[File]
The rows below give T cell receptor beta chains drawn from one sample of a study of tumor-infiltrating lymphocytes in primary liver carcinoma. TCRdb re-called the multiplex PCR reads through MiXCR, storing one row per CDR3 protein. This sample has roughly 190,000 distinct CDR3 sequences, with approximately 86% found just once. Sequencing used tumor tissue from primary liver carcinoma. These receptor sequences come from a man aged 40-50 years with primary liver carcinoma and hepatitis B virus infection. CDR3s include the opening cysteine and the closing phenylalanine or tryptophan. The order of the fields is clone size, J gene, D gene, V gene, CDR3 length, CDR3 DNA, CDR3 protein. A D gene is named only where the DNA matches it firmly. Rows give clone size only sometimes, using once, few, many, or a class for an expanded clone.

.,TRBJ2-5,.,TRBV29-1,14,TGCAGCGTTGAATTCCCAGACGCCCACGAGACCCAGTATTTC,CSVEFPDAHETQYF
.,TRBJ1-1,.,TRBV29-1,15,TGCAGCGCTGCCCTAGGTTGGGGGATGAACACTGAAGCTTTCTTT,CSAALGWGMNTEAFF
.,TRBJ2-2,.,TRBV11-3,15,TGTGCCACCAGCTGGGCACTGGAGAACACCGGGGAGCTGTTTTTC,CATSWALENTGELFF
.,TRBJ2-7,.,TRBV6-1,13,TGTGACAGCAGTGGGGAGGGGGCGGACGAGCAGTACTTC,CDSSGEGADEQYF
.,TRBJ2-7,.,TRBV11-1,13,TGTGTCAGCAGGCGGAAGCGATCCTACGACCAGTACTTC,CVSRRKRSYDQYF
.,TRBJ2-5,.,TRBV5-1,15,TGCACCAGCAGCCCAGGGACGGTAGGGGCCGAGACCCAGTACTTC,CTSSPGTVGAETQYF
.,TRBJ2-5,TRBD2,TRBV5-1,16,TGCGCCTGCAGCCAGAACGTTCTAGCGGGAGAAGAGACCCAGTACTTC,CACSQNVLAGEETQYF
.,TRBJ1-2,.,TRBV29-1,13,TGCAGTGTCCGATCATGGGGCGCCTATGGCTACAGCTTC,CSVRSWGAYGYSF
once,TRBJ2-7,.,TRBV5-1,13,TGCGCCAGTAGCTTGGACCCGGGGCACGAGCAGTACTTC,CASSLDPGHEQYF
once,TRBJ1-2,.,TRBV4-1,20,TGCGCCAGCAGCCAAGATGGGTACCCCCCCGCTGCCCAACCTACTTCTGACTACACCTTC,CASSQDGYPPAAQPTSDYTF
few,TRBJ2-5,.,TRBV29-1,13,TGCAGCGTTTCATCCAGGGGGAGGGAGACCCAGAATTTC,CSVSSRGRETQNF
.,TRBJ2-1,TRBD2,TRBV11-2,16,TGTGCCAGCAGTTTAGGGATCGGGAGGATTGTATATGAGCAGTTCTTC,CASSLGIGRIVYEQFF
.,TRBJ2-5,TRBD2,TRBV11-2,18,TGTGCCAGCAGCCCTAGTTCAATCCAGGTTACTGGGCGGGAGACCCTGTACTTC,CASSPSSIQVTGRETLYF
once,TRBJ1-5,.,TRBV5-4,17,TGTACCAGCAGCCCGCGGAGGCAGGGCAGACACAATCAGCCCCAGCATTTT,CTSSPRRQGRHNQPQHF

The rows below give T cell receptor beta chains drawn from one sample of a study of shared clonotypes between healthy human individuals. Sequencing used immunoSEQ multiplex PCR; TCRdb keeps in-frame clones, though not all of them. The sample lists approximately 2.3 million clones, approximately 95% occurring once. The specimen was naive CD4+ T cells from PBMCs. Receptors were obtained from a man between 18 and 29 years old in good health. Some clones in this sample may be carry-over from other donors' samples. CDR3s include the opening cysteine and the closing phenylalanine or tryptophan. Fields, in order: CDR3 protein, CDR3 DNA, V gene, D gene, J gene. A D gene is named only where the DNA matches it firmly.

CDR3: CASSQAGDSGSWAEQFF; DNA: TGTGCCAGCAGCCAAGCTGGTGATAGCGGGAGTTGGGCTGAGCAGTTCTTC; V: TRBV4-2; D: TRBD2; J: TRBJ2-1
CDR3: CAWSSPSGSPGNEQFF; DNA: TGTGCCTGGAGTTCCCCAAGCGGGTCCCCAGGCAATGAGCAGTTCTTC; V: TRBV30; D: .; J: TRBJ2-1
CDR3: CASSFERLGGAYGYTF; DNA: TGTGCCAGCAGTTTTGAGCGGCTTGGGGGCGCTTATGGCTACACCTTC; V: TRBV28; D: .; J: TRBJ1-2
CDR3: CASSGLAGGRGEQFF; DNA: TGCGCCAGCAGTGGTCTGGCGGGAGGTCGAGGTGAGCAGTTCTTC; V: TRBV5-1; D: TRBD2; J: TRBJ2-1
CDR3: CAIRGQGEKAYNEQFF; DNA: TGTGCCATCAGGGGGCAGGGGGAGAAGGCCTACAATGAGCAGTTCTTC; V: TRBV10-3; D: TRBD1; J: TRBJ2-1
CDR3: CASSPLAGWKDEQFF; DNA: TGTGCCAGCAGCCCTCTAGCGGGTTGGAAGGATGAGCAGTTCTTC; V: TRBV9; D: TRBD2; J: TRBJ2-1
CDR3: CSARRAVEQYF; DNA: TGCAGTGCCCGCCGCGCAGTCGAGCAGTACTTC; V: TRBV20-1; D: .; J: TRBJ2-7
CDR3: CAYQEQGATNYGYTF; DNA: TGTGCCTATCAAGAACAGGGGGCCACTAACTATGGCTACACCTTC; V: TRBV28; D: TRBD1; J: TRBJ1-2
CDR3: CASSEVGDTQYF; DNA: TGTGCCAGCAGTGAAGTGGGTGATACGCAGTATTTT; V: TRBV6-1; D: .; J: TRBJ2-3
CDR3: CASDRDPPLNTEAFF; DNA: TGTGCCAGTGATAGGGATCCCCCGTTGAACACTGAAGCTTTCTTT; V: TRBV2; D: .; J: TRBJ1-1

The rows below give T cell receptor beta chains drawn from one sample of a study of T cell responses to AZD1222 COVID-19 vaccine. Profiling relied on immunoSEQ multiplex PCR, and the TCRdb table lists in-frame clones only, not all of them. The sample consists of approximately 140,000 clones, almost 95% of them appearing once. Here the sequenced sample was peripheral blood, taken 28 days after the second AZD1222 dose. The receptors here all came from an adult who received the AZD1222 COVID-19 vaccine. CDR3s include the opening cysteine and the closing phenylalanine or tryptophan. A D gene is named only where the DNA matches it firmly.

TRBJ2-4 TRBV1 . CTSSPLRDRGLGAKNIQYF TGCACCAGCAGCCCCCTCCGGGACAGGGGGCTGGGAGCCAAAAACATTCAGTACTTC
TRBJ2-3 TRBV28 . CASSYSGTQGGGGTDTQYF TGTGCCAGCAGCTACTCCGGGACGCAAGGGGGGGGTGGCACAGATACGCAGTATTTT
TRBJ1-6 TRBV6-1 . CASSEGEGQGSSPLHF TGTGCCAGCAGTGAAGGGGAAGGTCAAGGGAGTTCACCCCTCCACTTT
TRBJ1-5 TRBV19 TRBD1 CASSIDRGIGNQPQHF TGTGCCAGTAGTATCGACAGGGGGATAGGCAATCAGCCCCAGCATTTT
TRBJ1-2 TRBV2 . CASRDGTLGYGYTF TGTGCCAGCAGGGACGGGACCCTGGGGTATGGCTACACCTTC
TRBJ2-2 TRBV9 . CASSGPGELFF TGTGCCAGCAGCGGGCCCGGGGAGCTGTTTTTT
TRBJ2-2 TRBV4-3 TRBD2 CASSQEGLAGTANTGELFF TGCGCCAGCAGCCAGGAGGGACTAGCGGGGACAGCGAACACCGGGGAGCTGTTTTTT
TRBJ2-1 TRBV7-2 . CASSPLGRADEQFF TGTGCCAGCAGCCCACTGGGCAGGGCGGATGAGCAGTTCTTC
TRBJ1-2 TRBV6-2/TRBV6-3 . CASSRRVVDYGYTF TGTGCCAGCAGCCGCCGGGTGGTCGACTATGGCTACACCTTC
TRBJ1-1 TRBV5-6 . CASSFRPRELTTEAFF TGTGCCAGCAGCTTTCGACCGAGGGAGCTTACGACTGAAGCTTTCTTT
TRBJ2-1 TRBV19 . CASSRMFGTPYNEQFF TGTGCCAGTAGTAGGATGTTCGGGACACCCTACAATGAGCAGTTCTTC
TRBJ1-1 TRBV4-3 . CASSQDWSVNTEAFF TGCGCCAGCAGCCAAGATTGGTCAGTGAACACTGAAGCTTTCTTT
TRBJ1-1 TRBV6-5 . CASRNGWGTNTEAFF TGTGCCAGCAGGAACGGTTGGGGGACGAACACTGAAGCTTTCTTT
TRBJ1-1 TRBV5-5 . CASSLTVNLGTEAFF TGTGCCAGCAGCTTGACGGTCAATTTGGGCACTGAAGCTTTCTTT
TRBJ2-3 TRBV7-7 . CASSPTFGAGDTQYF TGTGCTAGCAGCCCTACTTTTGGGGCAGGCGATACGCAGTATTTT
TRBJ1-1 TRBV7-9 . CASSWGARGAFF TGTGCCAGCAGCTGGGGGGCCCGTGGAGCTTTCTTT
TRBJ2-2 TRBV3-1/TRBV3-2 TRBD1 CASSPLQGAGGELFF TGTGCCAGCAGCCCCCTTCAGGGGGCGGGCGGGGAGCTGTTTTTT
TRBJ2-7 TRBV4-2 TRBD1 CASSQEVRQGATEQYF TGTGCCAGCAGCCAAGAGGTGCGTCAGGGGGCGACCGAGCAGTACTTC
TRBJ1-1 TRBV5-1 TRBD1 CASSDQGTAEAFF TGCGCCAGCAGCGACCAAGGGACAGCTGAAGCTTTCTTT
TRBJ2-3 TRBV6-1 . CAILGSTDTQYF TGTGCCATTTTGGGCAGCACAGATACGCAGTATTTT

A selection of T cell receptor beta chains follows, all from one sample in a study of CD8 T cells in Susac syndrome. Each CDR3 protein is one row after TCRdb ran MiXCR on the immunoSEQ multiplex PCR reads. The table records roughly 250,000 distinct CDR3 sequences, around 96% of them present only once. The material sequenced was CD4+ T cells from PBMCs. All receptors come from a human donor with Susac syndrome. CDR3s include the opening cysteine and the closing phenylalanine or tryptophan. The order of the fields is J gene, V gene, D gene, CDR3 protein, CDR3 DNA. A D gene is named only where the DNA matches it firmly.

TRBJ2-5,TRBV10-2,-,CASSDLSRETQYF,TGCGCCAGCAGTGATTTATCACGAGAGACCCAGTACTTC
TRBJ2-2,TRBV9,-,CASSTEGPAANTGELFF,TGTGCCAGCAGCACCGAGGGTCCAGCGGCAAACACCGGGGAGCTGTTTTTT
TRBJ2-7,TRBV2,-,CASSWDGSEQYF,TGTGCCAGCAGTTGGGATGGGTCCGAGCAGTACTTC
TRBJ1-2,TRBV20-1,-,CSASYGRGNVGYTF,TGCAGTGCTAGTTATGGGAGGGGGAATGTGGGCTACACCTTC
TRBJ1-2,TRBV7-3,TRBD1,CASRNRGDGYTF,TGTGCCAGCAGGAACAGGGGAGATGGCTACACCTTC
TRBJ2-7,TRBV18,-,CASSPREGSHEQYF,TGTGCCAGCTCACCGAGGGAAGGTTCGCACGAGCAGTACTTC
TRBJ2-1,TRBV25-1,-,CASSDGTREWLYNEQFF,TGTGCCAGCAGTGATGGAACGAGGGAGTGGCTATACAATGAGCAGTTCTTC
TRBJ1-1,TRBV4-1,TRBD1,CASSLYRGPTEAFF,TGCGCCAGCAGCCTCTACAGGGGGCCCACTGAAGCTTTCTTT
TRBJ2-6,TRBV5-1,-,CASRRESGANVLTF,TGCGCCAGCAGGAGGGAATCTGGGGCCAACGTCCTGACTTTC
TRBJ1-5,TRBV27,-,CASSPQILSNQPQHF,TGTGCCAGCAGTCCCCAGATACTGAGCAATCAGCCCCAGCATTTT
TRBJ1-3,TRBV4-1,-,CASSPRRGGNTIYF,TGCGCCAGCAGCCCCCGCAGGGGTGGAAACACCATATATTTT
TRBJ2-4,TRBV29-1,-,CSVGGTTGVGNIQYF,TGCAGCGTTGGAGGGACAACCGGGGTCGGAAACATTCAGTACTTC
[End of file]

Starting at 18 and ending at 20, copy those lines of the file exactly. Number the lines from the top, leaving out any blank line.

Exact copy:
CDR3: CAWSSPSGSPGNEQFF; DNA: TGTGCCTGGAGTTCCCCAAGCGGGTCCCCAGGCAATGAGCAGTTCTTC; V: TRBV30; D: .; J: TRBJ2-1
CDR3: CASSFERLGGAYGYTF; DNA: TGTGCCAGCAGTTTTGAGCGGCTTGGGGGCGCTTATGGCTACACCTTC; V: TRBV28; D: .; J: TRBJ1-2
CDR3: CASSGLAGGRGEQFF; DNA: TGCGCCAGCAGTGGTCTGGCGGGAGGTCGAGGTGAGCAGTTCTTC; V: TRBV5-1; D: TRBD2; J: TRBJ2-1